Auto Insurance Explained for Dummies

June 19, 2013

Having auto insurance explained in clear and simple terms can be helpful. This article will provide you with an overview of car insurance basics so you know what type of coverage you need as well as what various insurance terms mean.

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Liability Coverage - This is a must have and usually a requirement. Most states require every licensed driver to carry a certain level of liability insurance. Liability coverage pays for any damage that you inflict on other drivers in an accident. Bodily injury coverage is responsible for injury or death that you cause while property liability covers vehicle and property damage.

Bodily Injury Liability - This type of liability insurance covers the cost of any injuries or the death of a person as a result of an accident you cause. A few examples of coverage would be medical bills, loss of income, hospital bills and pain and suffering damages that are accessed. In the event you are in a accident which eventually ends in a lawsuit it is important to have enough liability coverage to handle any judgment. Bodily injury insurance only covers the victims of the accident. Your own medical bills will not be covered. It is extremely important to carry enough liability coverage because you will be responsible for any damages that exceed your insurance policies limits.

Property Damage Liability - Property damage liability insurance covers damage that you and your vehicle do to another persons property. While this mainly covers damage to other peoples cars, it also covers fences, shrubs, tree's and houses. Property damage liability is not usually required by states but is important type of insurance to have. Repair bills can quickly add up if you are not carrying enough property damage liability. As with bodily injury this insurance covers the other persons car, not damage to your vehicle.

Comprehensive Coverage - Comprehensive covers damage done to your vehicle and any vehicle that you happen to be driving. It only covers damage caused by incidents, not collisions. Included would be things such as damage to your car if it was stolen, or in a flood or fire. Check your policy to see what is covered. Lower your premiums by carrying a high deducible on this coverage.

Collision Coverage - Collision insurance pays for the cost of damage to your vehicle when you have an accident with another vehicle or your car is hit by someone else. If you are driving a low value vehicle it is probably best to drop this coverage. The cost of the insurance can end up being more then the vehicle is worth. Again, keeping your deducible high will reduce the premiums.

Uninsured and Under-insured Coverage - This will cover the cost of repairs if you are hit by someone who doesn't have any insurance or is under-insured. This type of insurance comes in both liability and collision.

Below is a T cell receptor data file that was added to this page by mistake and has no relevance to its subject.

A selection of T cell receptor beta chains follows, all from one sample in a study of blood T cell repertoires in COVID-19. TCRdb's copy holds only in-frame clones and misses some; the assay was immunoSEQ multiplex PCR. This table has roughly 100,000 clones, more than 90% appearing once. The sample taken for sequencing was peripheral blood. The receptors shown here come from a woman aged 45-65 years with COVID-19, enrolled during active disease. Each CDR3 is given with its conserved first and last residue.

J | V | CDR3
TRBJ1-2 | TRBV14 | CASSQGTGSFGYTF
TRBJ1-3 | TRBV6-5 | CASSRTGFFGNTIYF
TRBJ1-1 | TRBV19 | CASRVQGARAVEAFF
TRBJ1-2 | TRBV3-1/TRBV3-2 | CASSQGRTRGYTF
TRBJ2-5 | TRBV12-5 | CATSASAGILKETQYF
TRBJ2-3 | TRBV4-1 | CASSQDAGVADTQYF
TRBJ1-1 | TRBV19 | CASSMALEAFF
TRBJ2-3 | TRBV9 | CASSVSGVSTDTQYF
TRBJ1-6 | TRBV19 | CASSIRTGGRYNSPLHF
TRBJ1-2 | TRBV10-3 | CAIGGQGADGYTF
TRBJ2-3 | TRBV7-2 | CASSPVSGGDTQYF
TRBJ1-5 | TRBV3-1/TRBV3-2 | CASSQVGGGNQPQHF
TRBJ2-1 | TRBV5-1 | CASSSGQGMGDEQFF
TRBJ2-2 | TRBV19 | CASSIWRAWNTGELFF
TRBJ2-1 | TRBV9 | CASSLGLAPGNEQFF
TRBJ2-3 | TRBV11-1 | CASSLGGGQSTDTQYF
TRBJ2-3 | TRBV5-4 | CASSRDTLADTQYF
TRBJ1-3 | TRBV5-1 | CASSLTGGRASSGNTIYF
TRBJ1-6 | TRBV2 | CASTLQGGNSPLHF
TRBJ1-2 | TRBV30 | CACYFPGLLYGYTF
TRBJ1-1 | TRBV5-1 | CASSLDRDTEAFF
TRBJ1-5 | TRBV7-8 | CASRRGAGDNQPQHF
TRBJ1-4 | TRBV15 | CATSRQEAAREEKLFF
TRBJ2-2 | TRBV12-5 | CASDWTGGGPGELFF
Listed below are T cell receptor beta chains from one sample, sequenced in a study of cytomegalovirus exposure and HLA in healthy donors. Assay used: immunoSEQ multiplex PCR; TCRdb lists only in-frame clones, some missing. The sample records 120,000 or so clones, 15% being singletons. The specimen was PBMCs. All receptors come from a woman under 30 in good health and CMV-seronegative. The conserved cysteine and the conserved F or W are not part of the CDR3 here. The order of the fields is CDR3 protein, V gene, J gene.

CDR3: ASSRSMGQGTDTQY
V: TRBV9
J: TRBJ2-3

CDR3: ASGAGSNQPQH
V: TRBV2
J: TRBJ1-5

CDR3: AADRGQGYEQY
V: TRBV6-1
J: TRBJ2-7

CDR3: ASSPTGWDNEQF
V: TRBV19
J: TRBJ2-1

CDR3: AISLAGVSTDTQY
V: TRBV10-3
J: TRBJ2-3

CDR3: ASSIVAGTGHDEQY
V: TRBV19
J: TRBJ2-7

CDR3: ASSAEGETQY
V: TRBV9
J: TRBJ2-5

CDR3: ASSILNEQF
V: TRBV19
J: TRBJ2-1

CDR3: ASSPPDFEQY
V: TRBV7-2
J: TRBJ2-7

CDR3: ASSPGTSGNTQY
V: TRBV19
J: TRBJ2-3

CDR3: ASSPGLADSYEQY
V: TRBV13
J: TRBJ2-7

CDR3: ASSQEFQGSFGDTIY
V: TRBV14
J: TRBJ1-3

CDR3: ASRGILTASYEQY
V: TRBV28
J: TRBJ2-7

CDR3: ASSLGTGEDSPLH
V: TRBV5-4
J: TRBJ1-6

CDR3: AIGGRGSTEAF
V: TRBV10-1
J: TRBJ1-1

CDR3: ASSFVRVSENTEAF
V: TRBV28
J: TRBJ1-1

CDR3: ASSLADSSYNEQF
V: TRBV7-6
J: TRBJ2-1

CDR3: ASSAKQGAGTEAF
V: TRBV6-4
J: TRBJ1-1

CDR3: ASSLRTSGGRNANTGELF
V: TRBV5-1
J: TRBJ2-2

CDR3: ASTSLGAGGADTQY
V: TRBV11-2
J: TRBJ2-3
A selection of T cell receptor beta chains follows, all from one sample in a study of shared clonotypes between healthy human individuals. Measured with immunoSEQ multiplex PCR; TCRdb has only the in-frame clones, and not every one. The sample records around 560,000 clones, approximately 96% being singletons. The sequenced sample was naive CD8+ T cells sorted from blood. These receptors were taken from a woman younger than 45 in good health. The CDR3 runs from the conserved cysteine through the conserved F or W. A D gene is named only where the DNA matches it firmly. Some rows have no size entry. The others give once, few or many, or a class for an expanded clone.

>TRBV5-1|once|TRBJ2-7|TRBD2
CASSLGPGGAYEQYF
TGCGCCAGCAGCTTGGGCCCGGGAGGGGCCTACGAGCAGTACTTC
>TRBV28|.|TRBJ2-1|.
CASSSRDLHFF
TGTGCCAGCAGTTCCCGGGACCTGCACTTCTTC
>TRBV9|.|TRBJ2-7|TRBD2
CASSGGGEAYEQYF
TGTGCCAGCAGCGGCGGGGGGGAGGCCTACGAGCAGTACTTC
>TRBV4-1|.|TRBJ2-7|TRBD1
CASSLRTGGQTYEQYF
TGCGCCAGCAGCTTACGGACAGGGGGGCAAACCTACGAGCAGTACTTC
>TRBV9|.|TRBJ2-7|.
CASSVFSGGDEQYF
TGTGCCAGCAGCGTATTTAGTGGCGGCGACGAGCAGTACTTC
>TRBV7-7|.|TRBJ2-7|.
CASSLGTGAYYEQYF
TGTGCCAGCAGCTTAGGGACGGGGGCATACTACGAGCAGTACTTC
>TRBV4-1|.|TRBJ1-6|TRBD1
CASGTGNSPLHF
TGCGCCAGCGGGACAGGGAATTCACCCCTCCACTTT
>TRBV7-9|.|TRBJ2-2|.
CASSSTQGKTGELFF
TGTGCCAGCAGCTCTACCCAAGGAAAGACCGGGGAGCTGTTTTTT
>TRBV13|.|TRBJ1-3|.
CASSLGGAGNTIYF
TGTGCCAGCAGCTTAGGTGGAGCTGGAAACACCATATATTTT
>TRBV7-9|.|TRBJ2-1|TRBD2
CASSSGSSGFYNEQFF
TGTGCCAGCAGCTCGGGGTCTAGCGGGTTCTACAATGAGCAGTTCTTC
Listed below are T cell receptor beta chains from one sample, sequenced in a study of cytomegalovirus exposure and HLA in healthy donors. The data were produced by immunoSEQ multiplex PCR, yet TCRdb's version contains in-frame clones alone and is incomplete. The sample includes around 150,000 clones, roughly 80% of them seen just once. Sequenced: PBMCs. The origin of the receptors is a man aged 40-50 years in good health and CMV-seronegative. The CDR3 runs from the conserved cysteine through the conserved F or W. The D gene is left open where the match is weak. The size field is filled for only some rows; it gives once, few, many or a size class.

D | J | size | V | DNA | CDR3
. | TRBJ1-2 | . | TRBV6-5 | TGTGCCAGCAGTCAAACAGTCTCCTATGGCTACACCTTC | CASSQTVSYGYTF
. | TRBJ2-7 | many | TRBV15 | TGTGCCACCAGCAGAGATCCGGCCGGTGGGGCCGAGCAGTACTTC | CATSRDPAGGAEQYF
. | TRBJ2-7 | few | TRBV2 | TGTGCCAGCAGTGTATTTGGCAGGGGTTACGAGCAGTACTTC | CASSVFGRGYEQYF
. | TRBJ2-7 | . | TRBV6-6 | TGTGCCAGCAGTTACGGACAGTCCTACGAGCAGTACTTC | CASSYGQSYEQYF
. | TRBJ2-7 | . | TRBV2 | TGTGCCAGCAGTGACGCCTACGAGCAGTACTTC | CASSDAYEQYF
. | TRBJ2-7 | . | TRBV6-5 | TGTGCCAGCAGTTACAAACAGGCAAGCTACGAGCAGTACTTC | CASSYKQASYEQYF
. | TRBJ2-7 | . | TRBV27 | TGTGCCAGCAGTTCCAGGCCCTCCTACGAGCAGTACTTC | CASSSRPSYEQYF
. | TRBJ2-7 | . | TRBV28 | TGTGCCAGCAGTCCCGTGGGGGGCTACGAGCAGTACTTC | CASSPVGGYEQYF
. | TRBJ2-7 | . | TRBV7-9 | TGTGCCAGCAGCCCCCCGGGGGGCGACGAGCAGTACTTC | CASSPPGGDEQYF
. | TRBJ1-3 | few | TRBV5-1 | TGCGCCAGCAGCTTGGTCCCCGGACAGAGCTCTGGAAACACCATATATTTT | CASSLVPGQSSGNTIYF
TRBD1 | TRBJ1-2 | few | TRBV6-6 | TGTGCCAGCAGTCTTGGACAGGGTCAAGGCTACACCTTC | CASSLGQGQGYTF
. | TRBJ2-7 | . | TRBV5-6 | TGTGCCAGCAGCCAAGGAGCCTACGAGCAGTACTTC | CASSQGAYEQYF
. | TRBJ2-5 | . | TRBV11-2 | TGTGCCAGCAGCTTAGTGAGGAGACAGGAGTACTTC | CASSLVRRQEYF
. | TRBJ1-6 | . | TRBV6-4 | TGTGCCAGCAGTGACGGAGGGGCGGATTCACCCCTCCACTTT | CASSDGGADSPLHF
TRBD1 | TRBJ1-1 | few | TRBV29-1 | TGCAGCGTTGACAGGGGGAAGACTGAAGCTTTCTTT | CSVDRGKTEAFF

This covers the basic auto insurance info as well as the coverages that you need to carry. While auto insurance can be expensive and a bit of a hassle it will be well worth it when you get in an accident.

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Related Questions and Answers

Is Property Damage Liability Necessary for Insurance Coverage?

The majority of states require a driver to carry property damage liability. The requirements are often fairly low, in the $10,000 range. Which would be insufficient if you were in a serious accident that damages someone's property. Property damage liability covers the cost of repairs to things such as houses, fences, yards and other structures. It is best to check with your local DMV in regards to the guidelines and requirements of your particular state. Even if property damage liability is not required, it is a good idea. Damages can quickly add up if you are in serious accident.

Is Comprehensive Car Insurance Worth the Extra Cost?

The best comprehensive car insurance really depends on the value of your vehicle. If you are driving an older, low value car, then comprehensive is probably a waste of money. In many cases, the cost of the premiums will exceed the value of the car. Comprehensive insurance covers you in the event that your car is damaged from incidents other than an accident. An example would be flooding or a fire that destroyed the vehicle. This type of coverage is required if your vehicle has a loan against it. The bank or finance company will require you to carry full coverage.

Do You Get Fined or Arrested after a Car Accident if You have No Insurance?

Getting into a car accident with no insurance usually leads to a ticket and a fine. It will vary depending on the state you live in. In most cases, if you provide proof of insurance at your court date, the ticket will be dropped or the fine greatly reduced. This is assuming this is a first offense. If you have been caught driving without insurance more than once, the fine will be higher, and you will have to get a SR-22 from an insurance company proving you have insurance. In most states, an SR-22 is in effect for 3 years and if you drop your insurance or miss a payment, the insurance company must notify the state. They will immediately suspend your license.

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